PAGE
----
OKAY, I’M A LITTLE FREAKED OUT.
As you’ve no doubt read here and elsewhere, Bass Player LIVE!—the weekend of clinics, concerts, and exhibits that’s the bass hang of the year—is returning to Los Angeles, November 9-10. Geezer Butler, Lee Rocker, Tal Wilkenfeld, and a host of amazing talent will be there, and there’s no shortage of details that need to be worked out.
But that’s not what has me worried. Nor are the 20 hours of international flight I begin in 48 hours, or the fact that I don’t speak a lick of either German or Czech, the lingua francas in the particular patch of Europe to which I’m headed. All the people I’ll see on this trip to Warwick’s Bass Camp—Victor Wooten, John Patitucci, Stuart Hamm, Jonas Hellborg, Steve Bailey, Alphonso Johnson, Leland Sklar, John B. Williams, Andy Irvine, and Victor Brandt— I’ve met before. They’re delightful, and in no way terrifying. It’s what they’ll have me do that has me in fits: they’ll have me play bass.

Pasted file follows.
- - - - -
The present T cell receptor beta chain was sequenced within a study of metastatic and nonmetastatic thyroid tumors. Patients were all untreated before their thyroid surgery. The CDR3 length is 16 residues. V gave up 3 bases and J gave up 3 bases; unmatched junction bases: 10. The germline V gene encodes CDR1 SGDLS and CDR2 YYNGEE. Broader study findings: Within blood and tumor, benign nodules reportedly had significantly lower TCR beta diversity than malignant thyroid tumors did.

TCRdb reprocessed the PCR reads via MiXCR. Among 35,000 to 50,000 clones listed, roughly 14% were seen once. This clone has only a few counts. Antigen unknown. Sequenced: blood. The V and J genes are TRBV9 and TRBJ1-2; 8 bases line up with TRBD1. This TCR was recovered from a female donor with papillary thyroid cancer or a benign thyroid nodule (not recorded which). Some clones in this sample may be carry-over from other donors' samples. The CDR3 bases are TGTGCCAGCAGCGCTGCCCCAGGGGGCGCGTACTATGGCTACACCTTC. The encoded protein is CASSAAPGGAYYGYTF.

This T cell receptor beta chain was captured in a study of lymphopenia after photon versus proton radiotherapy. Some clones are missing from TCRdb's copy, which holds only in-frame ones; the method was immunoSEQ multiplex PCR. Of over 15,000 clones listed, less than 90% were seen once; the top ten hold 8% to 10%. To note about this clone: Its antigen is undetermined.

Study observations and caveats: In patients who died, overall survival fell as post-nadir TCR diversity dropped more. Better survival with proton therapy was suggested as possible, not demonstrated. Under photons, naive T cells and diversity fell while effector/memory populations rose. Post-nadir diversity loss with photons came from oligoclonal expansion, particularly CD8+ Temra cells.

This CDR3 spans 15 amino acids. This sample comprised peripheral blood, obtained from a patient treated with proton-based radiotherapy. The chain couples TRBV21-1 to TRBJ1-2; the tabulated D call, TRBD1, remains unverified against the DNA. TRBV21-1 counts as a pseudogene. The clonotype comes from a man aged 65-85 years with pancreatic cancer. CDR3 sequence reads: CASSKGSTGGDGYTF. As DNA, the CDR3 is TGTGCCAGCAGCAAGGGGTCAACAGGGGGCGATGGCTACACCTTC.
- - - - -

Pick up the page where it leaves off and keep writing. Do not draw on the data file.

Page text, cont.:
I’ve been a bass player for more than 25 years, and I’ve taught private lessons for the past five. Put me onstage, and I’ll rock it. Roll tape, and I’ll get it. But put me under the microscope in a master class, and I just might lose it. From experience, I know full well that the vibe at the Bass Camp is easy-going, supportive, and familial; I attended last year, albeit in a detached, journalistic capacity. This year I’m a participant-observer (mostly the former), and it has me acutely aware that my limited abilities will soon be on display.
I’m laying it on a bit thick, but this is no feigned modesty. Who knows—maybe my severe self-flagellation is a bigger challenge to my development as a player than any technical shortcomings. I suppose it’s about time I found out. Now if you’ll excuse me, I’ve got dishes to wash, bags to pack, and chops to sharpen. See you on the other side.